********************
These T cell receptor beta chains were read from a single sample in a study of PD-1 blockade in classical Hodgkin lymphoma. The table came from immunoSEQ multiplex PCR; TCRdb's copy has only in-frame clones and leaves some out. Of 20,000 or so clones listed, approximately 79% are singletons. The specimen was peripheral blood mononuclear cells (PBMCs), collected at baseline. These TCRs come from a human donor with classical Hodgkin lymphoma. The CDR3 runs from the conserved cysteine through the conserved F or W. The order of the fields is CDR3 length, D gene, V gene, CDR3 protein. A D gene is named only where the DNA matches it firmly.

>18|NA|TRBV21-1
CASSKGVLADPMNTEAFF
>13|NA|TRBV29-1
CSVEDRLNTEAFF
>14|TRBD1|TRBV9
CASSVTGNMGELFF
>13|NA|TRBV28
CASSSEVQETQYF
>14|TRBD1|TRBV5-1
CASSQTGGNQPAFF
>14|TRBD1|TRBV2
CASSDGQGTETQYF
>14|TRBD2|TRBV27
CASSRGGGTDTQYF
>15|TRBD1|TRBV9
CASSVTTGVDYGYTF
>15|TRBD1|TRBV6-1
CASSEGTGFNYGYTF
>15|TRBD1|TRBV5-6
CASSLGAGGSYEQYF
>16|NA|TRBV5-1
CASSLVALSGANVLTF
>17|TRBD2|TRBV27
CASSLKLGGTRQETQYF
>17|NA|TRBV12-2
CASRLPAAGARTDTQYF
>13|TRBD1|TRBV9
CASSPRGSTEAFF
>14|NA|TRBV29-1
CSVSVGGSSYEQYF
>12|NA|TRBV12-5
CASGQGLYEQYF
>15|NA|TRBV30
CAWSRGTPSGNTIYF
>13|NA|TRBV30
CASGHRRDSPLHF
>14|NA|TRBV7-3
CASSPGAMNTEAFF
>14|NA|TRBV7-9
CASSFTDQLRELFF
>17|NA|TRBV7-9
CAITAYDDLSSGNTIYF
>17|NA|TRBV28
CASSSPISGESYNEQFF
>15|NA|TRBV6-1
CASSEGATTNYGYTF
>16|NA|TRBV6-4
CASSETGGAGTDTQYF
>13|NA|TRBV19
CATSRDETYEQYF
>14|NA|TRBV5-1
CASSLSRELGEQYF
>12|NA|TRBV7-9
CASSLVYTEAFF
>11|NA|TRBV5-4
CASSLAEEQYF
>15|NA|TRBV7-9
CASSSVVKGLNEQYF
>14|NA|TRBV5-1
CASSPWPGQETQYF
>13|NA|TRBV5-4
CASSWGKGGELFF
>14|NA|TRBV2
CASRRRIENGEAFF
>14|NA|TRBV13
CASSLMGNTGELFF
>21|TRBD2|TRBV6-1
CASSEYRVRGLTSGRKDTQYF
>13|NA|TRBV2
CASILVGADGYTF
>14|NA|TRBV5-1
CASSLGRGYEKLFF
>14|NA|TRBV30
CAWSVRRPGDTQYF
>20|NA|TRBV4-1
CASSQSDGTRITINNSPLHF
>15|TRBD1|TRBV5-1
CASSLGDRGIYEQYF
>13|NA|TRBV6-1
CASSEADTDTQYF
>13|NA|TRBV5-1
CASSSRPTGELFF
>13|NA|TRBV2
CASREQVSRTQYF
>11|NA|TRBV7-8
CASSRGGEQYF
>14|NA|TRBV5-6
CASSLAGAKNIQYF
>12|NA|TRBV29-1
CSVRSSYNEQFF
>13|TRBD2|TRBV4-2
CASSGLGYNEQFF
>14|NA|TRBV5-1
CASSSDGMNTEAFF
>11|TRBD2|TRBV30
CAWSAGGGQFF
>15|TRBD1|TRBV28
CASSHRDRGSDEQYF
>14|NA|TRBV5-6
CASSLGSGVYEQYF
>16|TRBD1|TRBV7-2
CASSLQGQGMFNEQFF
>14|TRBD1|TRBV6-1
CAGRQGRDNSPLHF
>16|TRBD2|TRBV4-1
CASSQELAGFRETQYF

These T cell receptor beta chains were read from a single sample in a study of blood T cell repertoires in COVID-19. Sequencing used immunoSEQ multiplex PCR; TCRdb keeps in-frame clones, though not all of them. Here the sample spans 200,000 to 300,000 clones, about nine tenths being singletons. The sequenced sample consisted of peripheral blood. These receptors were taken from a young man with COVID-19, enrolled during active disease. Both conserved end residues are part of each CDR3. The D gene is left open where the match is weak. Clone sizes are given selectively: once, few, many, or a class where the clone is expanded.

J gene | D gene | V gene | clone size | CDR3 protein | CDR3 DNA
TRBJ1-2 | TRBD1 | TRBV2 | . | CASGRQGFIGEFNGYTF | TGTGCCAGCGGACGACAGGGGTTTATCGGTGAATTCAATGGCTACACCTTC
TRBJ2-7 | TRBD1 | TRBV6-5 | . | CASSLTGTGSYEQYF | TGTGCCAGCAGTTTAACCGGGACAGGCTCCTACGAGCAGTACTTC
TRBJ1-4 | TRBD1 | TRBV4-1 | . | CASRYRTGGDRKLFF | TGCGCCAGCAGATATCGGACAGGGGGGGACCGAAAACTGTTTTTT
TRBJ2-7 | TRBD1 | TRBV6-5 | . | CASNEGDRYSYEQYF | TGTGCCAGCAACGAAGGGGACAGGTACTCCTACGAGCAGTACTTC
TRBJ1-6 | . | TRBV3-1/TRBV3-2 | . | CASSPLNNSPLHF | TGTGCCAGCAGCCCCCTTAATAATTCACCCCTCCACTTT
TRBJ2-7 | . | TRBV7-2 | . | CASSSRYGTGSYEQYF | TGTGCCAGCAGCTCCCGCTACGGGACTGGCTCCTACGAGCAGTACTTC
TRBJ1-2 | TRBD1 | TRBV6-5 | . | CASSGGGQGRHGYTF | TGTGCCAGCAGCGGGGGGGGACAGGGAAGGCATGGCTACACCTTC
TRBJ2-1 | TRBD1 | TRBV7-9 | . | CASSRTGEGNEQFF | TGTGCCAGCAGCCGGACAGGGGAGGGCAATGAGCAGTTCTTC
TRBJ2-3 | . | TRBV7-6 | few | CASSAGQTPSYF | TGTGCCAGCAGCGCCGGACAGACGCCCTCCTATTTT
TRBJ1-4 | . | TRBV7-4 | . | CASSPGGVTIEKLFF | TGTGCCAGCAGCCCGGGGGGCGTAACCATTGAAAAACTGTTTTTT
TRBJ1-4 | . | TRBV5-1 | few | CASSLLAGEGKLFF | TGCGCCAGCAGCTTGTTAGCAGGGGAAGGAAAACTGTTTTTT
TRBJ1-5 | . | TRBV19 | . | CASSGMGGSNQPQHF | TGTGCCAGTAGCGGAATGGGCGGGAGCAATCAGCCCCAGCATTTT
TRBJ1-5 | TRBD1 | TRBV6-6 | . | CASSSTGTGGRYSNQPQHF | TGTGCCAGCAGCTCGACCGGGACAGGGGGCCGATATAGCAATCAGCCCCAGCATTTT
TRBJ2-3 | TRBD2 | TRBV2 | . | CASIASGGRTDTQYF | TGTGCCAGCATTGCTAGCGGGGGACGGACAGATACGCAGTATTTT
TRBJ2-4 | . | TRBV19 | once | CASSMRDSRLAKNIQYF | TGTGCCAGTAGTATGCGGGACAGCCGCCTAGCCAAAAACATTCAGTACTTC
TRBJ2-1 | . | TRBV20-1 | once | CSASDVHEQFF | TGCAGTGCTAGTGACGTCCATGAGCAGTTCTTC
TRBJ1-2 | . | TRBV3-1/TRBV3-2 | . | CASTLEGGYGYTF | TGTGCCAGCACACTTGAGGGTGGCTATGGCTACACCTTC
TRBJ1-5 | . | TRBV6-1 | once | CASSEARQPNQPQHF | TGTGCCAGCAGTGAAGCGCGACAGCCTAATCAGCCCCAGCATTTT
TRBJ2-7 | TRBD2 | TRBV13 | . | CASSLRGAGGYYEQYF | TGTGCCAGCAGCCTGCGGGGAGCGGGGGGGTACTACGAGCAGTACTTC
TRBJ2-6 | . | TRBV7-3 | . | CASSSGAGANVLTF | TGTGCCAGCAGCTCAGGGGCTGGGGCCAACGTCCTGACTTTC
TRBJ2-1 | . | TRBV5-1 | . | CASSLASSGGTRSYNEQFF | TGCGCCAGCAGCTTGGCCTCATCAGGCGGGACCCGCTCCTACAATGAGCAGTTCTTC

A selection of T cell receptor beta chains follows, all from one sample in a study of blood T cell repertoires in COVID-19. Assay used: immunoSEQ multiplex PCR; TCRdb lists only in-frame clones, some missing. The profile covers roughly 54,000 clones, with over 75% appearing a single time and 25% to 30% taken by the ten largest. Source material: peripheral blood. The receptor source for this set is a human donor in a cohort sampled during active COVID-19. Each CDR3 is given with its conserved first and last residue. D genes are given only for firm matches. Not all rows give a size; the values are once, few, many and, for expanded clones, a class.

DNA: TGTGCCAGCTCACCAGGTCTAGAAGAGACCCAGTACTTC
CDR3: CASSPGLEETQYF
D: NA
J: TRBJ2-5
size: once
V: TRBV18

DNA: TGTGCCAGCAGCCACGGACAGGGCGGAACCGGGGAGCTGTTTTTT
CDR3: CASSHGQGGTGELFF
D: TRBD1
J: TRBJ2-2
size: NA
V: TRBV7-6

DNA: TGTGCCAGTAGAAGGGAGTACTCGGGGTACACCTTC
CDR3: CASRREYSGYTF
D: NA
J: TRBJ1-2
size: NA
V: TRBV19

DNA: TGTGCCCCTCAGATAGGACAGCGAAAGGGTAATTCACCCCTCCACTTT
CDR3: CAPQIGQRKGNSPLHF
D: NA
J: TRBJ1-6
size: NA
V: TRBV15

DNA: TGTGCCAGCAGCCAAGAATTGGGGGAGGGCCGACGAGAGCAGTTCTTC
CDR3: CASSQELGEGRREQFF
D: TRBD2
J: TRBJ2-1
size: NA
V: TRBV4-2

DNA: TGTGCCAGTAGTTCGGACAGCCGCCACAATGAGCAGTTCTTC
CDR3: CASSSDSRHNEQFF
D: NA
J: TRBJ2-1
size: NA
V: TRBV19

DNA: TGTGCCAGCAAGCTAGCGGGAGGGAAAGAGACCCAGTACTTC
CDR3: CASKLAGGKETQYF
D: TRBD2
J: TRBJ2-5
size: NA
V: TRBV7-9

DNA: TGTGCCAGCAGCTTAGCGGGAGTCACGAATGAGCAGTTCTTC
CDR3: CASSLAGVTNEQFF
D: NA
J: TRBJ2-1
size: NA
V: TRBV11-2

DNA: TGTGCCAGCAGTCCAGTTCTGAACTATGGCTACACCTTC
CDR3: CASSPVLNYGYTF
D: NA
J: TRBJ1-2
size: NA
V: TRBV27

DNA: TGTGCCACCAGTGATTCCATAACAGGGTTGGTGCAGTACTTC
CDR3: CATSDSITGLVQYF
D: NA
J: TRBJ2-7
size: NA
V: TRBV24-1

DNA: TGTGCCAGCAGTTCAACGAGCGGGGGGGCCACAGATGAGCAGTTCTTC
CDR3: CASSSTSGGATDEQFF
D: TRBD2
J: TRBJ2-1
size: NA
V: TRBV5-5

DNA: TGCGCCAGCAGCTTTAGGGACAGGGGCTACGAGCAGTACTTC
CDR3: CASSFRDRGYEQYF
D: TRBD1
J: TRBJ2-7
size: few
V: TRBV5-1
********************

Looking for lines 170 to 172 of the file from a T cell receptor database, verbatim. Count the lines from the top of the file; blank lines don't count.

D: TRBD2
J: TRBJ2-5
size: NA